Akimi J. California

LGBT+ Sex Education

State laws that mandate teaching negative information about sexuality and gender orientations within sex education should be abolished for the safety of the LGBT+ community.

Dear Future President,

The United States has made great strides in recent years in furthering equality and acceptance of the LGBT+ community. Same-sex marriage was legalized, many states allow genderless bathrooms for transgender or non binary people, and schools across the country have their own GSAs or other safe spaces for LGBT+ students. HIV is an issue that has devestated the LGBT+ community for decades, mostly due to miscommunication or complete lack of information regarding safe sex between anyone other than cisgender straight couples. With the recent trend of schools including comprehensive, medically accurate sex education that teach about contraception, STDs, HIV, and good decision making, the country as a whole has seen positive affects on the sexual health of today's youth. When adolescents know what behaviors are dangerous and what they can do to protect themselves, they are more likely to practice safe behaviors. Acknowledging that LGBT+ youth are just as deserving of applicable sex education as other students, it makes sense that sex education would include information that is relevant to LGBT+ experiences. First of all, state laws, such as those of Alabama, South Carolina, Texas, and Utah, that require teachers to only give negative information on homosexuality and gender divergence should be absolutely abolished nationwide (Sex and HIV Education, Guttmacher Institute). Not only does it block LGBT+ students from information that could directly affect their health, but it tells them that who they are is wrong. It tells their peers that they are a community of people who are misguided, sick, and worthy of ridicule and bullying. Suicide is already the leading cause of death among LGBT+ youth, mostly because it is not uncommon for LGBT+ youth to be bullied by their peers, communities, and family because of their orientation or identity. Simply discussing sexuality and gender in an open, academic setting will help reinforce the message that LGBT+ people are just as deserving of respect as any other population. Going one step further, if LGBT+ sexual health issues are actually taught in class as a legitimate topic, more LGBT+ youth will know how to be safe, and the dangerous rate of HIV among the LGBT+ community will decline. Some may say that it is in the interest of a traditional, family centered America to allow schools to teach negative information about LGBT+ health, but it is more important to keep students physically safe than to appease a group who would prefer to assert their personal values onto others.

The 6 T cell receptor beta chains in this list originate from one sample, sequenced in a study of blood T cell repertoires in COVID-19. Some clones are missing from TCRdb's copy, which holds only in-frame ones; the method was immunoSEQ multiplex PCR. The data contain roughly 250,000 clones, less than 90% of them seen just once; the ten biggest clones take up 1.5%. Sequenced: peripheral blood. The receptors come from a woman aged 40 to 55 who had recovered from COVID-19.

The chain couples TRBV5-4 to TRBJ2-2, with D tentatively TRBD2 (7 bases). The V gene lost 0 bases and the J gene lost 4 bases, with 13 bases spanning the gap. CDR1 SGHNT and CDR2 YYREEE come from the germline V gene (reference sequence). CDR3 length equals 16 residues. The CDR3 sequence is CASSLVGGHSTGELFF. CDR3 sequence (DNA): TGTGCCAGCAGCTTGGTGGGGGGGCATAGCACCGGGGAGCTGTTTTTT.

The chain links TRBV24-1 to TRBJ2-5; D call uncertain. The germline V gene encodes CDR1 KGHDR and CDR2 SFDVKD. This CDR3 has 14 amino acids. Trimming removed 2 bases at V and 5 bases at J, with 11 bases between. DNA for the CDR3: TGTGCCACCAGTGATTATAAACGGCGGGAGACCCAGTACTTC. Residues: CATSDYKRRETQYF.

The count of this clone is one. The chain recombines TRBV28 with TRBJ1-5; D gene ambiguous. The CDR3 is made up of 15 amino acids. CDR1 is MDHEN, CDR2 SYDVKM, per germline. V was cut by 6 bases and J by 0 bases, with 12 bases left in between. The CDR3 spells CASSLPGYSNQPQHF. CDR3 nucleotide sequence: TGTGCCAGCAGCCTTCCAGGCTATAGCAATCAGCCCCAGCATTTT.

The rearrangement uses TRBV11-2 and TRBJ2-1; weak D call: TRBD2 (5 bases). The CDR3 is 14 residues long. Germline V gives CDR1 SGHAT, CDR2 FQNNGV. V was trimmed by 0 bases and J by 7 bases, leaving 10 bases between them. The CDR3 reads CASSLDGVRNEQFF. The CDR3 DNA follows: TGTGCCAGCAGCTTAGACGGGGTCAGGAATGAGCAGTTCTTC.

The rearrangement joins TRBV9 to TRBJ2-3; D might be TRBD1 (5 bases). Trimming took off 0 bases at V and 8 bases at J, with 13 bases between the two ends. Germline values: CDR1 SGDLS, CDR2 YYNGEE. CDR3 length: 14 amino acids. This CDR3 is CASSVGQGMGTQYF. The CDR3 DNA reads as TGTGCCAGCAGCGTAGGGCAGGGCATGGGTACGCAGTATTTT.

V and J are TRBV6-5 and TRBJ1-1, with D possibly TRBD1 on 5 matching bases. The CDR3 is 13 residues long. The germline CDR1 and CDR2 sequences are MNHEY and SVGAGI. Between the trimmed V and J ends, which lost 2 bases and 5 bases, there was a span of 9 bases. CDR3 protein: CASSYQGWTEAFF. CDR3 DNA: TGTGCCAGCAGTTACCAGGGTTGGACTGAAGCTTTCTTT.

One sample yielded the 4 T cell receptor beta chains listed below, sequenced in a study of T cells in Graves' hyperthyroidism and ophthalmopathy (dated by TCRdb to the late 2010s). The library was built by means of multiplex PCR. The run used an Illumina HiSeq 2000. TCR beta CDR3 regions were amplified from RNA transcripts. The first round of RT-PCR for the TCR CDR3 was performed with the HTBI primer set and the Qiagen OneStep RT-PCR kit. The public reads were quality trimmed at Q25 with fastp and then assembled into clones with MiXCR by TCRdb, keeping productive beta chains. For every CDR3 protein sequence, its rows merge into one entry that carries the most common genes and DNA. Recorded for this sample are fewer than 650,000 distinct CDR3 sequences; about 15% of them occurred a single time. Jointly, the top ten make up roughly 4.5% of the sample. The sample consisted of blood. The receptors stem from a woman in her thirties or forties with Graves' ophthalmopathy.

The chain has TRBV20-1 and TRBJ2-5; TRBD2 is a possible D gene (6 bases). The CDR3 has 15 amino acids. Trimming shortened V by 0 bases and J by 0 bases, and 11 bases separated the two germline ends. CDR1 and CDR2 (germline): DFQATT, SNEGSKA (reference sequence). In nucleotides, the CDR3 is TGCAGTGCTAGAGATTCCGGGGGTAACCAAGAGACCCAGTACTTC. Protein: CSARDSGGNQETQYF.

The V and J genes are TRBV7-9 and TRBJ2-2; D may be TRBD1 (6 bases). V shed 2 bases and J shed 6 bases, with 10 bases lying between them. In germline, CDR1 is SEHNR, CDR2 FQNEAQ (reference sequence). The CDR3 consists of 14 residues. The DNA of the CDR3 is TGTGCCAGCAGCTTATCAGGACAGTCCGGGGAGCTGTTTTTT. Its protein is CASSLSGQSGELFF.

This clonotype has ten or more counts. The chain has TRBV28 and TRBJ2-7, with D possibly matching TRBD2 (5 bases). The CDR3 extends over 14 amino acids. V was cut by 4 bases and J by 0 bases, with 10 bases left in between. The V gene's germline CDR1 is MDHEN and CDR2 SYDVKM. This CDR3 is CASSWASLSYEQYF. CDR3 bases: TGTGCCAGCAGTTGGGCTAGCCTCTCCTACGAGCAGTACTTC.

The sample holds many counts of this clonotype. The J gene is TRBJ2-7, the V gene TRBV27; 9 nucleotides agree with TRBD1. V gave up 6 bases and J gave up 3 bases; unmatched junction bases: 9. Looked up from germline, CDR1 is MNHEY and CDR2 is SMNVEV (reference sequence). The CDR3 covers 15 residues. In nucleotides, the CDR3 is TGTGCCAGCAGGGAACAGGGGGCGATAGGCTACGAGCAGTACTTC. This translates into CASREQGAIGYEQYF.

As president, you have the potential to be an incredibly positive influence on the health and safety of the LGBT+ community.


Akimi J.

Newbury Park High School

IB Lang & Lit HL 1 - Period 3A (Lilly)

Newbury Park's period 3A IB Lang & Lit course

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